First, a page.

but through love serve one another.
It is possible that the verb δουλεύετε (douleuete) should be translated “serve one another in a humble manner” here, referring to the way in which slaves serve their masters (see L&N 35.27).
14 For the whole law can be summed up in a single commandment,
Or “can be fulfilled in one commandment.”
namely, “ You must love your neighbor as yourself .”
A quotation from Lev 19:18.
15 However, if you continually bite and devour one another,
That is, “if you are harming and exploiting one another.” Paul’s metaphors are retained in most modern translations, but it is possible to see the meanings of δάκνω and κατεσθίω (daknō and katesqiō, L&N 20.26 and 88.145) as figurative extensions of the literal meanings of these terms and to translate them accordingly. The present tenses here are translated as customary presents (“continually…”).
beware that you are not consumed
Or “destroyed.”
by one another.
16 But I say, live
Grk “walk” (a common NT idiom for how one conducts one’s life or how one behaves).
by the Spirit and you will not carry out the desires of the flesh.
On the term “flesh” (once in this verse and twice in v. 17) see the note on the same word in Gal 5:13.
17 For the flesh has desires that are opposed to the Spirit, and the Spirit has desires
The words “has desires” do not occur in the Greek text a second time, but are repeated in the translation for clarity.
that are opposed to the flesh, for these are in opposition to
Or “are hostile toward” (L&N 39.1).
each other, so that you cannot do what you want.
18 But if you are led by the Spirit, you are not under the law. 19 Now the works of the flesh
See the note on the word “flesh” in Gal 5:13.
are obvious:
Or “clear,” “evident.”
sexual immorality, impurity, depravity,
20 idolatry, sorcery,
Or “witchcraft.”
Or “enmities,” “[acts of] hatred.”
Or “discord” (L&N 39.22).
jealousy, outbursts of anger, selfish rivalries, dissensions,
Or “discord(s)” (L&N 39.13).
21 envying,
This term is plural in Greek (as is “murder” and “carousing”), but for clarity these abstract nouns have been translated as singular.
‡ φόνοι (fonoi, “murders”) is absent in such important mss as Ƥ46 א B 33 81 323 945 pc sa, while the majority of mss (A C D F G Ψ 0122 0278 1739 1881 Maj. lat) have the word. Although the pedigree of the mss which lack the term is of the highest degree, homoioteleuton may well explain the shorter reading. The preceding word has merely one letter difference, making it quite possible to overlook this term (φθόνοι φόνοι, fthonoi fonoi).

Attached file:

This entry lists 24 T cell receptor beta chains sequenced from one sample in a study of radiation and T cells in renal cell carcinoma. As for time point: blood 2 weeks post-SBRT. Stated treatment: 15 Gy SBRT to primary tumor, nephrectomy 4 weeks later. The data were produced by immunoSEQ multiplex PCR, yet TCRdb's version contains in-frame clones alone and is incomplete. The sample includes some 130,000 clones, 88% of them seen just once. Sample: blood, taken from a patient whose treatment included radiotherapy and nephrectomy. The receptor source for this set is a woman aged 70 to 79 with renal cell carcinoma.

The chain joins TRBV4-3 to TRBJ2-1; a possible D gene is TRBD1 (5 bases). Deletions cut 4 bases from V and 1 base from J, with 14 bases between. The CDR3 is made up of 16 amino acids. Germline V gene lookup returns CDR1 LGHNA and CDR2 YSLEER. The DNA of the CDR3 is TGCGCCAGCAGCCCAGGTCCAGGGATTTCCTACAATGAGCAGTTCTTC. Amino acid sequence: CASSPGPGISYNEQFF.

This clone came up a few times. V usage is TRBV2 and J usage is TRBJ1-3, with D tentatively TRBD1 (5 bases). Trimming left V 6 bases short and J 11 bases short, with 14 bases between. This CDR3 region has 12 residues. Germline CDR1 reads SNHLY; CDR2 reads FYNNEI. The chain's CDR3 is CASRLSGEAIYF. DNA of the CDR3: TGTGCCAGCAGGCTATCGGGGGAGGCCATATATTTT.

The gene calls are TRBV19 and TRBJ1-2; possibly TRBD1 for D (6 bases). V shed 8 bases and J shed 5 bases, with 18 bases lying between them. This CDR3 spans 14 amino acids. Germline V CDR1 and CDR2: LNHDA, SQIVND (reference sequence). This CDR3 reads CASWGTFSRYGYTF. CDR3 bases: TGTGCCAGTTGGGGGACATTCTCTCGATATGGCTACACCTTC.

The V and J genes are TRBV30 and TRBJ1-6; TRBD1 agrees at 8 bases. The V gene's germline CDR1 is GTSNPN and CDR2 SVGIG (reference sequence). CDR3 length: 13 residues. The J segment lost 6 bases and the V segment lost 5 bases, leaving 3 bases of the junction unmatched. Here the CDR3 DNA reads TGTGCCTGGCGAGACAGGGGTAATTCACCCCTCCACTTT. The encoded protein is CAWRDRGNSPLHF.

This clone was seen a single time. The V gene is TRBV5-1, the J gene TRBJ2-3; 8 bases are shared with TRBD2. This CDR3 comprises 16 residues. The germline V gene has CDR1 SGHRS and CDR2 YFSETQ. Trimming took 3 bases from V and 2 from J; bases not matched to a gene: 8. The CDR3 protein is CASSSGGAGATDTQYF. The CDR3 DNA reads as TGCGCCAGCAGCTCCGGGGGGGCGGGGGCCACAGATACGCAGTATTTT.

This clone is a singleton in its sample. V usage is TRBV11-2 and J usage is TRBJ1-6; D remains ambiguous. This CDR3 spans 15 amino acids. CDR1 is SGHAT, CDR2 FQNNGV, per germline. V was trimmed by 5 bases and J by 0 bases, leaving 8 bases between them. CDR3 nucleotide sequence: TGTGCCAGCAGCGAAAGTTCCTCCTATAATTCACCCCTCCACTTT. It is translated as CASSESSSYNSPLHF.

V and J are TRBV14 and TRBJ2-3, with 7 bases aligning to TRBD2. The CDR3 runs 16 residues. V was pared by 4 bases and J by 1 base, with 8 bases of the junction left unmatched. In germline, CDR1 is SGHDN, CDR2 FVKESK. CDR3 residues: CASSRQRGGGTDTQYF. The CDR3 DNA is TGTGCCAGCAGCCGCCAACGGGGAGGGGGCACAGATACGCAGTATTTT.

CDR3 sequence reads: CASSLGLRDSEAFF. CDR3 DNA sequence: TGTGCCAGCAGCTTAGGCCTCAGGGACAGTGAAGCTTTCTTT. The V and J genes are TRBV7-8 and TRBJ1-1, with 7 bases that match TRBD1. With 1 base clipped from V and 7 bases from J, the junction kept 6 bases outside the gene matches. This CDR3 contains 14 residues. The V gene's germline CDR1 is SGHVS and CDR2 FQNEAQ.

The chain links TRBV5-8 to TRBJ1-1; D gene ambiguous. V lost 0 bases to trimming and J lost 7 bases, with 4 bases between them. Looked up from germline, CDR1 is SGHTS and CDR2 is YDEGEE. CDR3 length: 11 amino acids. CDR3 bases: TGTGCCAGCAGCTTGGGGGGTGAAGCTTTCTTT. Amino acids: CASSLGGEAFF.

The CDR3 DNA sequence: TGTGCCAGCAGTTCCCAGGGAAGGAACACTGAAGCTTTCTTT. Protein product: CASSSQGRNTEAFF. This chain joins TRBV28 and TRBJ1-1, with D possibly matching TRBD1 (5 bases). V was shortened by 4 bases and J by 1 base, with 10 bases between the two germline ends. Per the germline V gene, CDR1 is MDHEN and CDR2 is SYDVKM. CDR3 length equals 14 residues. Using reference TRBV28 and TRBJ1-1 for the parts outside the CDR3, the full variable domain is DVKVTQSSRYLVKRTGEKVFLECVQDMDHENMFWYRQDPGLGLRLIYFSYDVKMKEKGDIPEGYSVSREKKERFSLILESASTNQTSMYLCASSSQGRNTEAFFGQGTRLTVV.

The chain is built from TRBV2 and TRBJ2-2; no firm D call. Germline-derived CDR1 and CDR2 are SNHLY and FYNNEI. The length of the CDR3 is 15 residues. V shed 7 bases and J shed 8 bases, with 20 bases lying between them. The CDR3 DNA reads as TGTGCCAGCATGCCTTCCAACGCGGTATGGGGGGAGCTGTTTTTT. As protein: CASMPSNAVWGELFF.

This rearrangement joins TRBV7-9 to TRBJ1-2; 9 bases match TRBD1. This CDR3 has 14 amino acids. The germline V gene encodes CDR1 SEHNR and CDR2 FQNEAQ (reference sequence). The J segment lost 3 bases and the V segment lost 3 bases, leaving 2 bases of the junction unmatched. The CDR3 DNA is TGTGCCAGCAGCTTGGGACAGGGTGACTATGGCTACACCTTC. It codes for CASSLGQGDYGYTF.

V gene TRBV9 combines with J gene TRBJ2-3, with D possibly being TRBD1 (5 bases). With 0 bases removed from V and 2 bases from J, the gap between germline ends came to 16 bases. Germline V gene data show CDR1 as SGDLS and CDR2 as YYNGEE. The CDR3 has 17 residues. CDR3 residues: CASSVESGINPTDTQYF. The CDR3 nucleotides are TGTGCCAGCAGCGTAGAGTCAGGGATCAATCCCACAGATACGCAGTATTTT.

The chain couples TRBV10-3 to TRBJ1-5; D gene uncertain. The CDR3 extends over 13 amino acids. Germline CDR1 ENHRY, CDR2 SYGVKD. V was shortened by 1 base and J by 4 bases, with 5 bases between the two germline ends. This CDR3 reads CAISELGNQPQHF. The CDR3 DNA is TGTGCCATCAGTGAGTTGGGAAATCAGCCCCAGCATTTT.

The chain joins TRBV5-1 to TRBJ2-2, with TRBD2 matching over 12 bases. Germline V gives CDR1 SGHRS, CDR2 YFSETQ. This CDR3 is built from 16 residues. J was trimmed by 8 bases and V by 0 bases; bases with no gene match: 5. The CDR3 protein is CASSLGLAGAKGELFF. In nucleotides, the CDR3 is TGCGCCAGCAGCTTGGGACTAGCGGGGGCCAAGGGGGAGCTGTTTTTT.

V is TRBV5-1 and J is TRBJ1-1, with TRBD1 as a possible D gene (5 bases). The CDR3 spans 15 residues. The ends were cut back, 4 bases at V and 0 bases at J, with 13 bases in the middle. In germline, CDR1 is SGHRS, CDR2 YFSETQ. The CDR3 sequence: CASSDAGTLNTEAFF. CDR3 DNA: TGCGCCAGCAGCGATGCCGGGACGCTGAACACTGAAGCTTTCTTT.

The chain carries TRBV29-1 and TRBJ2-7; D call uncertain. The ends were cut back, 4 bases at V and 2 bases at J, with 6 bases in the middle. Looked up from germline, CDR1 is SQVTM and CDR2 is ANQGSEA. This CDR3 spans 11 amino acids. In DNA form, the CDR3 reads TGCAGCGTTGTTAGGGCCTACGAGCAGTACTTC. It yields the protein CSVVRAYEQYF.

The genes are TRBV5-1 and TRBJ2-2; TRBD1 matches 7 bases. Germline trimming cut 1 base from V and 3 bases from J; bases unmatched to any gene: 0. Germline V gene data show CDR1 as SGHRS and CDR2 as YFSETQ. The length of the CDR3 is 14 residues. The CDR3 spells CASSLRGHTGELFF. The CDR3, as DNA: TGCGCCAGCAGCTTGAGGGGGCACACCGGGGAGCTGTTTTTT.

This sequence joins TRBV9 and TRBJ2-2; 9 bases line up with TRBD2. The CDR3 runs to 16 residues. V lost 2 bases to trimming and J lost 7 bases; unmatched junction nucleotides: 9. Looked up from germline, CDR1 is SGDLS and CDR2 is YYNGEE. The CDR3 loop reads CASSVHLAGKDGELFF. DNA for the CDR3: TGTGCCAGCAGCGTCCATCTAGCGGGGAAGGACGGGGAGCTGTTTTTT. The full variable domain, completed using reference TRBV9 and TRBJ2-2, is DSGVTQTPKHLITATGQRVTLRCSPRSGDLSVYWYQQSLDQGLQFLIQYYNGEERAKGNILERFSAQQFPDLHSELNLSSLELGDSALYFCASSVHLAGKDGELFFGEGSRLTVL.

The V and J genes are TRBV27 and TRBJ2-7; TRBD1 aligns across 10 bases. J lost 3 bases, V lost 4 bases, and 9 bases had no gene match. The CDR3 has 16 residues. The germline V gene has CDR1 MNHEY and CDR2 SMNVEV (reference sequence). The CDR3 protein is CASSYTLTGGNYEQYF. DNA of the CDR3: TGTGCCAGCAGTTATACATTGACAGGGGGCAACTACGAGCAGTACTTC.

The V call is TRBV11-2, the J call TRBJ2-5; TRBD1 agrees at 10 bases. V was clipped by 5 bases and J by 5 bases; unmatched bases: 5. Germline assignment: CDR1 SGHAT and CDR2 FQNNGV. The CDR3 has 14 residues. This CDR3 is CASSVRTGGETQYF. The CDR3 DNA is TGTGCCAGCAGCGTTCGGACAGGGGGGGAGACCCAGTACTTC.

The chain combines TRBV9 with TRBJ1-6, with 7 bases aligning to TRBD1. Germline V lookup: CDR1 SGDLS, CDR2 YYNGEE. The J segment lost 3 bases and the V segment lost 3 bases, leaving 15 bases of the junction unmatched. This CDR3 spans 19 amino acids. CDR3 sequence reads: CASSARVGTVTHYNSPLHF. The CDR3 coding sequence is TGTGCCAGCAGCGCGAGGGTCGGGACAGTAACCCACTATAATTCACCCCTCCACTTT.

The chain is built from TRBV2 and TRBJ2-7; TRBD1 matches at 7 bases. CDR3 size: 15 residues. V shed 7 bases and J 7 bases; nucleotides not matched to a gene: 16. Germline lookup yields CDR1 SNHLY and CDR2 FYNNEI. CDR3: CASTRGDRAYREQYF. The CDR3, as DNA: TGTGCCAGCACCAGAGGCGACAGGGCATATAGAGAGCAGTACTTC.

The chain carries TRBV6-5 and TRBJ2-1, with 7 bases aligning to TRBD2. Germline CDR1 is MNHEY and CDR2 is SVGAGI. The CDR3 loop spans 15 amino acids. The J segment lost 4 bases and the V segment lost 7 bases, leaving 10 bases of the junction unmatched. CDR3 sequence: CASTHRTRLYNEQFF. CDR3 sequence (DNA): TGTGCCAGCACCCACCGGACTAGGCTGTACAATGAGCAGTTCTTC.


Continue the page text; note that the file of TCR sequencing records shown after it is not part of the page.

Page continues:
drunkenness, carousing,
Or “revelings,” “orgies” (L&N 88.287).
and similar things. I am warning you, as I had warned you before: Those who practice such things will not inherit the kingdom of God!

22  But the fruit of the Spirit
That is, the fruit the Spirit produces.
is love,
Another way to punctuate this is “love” followed by a colon (love: joy, peace, patience, kindness, goodness, faithfulness, gentleness, and self-control). It is thus possible to read the eight characteristics following “love” as defining love.
joy, peace, patience, kindness, goodness, faithfulness,
Or “reliability”; see BDAG 818 s.v. πίστις 1.a.
23 gentleness, and
“And” is supplied here as a matter of English style, which normally inserts “and” between the last two elements of a list or series.
self-control. Against such things there is no law.
24 Now those who belong to Christ
‡ Some mss (א A B C P Ψ 01221 0278 33 1175 1739 pc co) read “Christ Jesus” here, while many significant ones (Ƥ46 D F G 0122*,2 latt sy), as well as the Byzantine text, lack “Jesus.” The Byzantine text is especially not prone to omit the name “Jesus”; that it does so here argues for the authenticity of the shorter reading (for similar instances of probably authentic Byzantine shorter readings, see Matt 24:36 and Phil 1:14; cf. also W.-H. J. Wu, “A Systematic Analysis of the Shorter Readings in the Byzantine Text of the Synoptic Gospels” [Ph.D. diss., Dallas Theological Seminary, 2002]). On the strength of the alignment of Ƥ46 with the Western and Byzantine texttypes, the shorter reading is preferred. NA27 includes the word in brackets, indicating doubts as to its authenticity.
have crucified the flesh
See the note on the word “flesh” in Gal 5:13.
with its passions
The Greek term παθήμασιν (paqēmasin, translated “passions”) refers to strong physical desires, especially of a sexual nature (L&N 25.30).
and desires.
25 If we live by the Spirit, let us also behave in accordance with
Or “let us also follow,” “let us also walk by.”
the Spirit.
26 Let us not become conceited,
Or “falsely proud.”
Or “irritating.” BDAG 871 s.v. προκαλέω has “provoke, challenge τινά someone.
one another, being jealous
Or “another, envying one another.”
of one another.

Copyright information for NETfull